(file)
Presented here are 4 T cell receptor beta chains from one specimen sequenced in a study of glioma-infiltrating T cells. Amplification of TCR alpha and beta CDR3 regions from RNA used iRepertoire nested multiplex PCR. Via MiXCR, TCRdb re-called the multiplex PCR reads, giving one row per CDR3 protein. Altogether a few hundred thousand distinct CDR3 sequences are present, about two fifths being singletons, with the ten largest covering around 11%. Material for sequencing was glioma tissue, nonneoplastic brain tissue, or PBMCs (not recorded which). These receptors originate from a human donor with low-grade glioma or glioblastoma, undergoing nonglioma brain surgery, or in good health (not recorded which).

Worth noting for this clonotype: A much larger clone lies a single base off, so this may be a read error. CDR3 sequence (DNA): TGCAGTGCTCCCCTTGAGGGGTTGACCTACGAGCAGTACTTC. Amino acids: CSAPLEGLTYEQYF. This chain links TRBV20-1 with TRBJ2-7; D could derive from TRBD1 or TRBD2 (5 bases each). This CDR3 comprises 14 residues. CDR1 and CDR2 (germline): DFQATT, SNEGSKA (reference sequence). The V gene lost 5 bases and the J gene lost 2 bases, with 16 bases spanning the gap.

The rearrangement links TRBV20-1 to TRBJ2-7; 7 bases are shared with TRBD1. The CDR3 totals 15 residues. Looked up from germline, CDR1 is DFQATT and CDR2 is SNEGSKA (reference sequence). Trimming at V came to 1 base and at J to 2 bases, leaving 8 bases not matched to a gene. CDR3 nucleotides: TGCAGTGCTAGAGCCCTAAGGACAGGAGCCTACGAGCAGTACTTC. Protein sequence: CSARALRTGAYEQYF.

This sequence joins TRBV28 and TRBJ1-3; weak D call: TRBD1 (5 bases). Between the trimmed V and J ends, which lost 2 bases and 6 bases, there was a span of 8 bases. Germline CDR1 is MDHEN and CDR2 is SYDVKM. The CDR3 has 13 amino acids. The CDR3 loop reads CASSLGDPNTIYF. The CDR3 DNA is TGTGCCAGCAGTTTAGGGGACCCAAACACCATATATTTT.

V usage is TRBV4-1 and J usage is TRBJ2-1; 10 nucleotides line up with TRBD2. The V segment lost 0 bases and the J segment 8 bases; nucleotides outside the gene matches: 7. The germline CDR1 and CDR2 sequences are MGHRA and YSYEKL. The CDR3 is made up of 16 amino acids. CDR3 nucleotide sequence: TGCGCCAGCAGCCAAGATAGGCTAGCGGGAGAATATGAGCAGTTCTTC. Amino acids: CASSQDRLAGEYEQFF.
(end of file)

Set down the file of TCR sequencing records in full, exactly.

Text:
Presented here are 4 T cell receptor beta chains from one specimen sequenced in a study of glioma-infiltrating T cells. Amplification of TCR alpha and beta CDR3 regions from RNA used iRepertoire nested multiplex PCR. Via MiXCR, TCRdb re-called the multiplex PCR reads, giving one row per CDR3 protein. Altogether a few hundred thousand distinct CDR3 sequences are present, about two fifths being singletons, with the ten largest covering around 11%. Material for sequencing was glioma tissue, nonneoplastic brain tissue, or PBMCs (not recorded which). These receptors originate from a human donor with low-grade glioma or glioblastoma, undergoing nonglioma brain surgery, or in good health (not recorded which).

Worth noting for this clonotype: A much larger clone lies a single base off, so this may be a read error. CDR3 sequence (DNA): TGCAGTGCTCCCCTTGAGGGGTTGACCTACGAGCAGTACTTC. Amino acids: CSAPLEGLTYEQYF. This chain links TRBV20-1 with TRBJ2-7; D could derive from TRBD1 or TRBD2 (5 bases each). This CDR3 comprises 14 residues. CDR1 and CDR2 (germline): DFQATT, SNEGSKA (reference sequence). The V gene lost 5 bases and the J gene lost 2 bases, with 16 bases spanning the gap.

The rearrangement links TRBV20-1 to TRBJ2-7; 7 bases are shared with TRBD1. The CDR3 totals 15 residues. Looked up from germline, CDR1 is DFQATT and CDR2 is SNEGSKA (reference sequence). Trimming at V came to 1 base and at J to 2 bases, leaving 8 bases not matched to a gene. CDR3 nucleotides: TGCAGTGCTAGAGCCCTAAGGACAGGAGCCTACGAGCAGTACTTC. Protein sequence: CSARALRTGAYEQYF.

This sequence joins TRBV28 and TRBJ1-3; weak D call: TRBD1 (5 bases). Between the trimmed V and J ends, which lost 2 bases and 6 bases, there was a span of 8 bases. Germline CDR1 is MDHEN and CDR2 is SYDVKM. The CDR3 has 13 amino acids. The CDR3 loop reads CASSLGDPNTIYF. The CDR3 DNA is TGTGCCAGCAGTTTAGGGGACCCAAACACCATATATTTT.

V usage is TRBV4-1 and J usage is TRBJ2-1; 10 nucleotides line up with TRBD2. The V segment lost 0 bases and the J segment 8 bases; nucleotides outside the gene matches: 7. The germline CDR1 and CDR2 sequences are MGHRA and YSYEKL. The CDR3 is made up of 16 amino acids. CDR3 nucleotide sequence: TGCGCCAGCAGCCAAGATAGGCTAGCGGGAGAATATGAGCAGTTCTTC. Amino acids: CASSQDRLAGEYEQFF.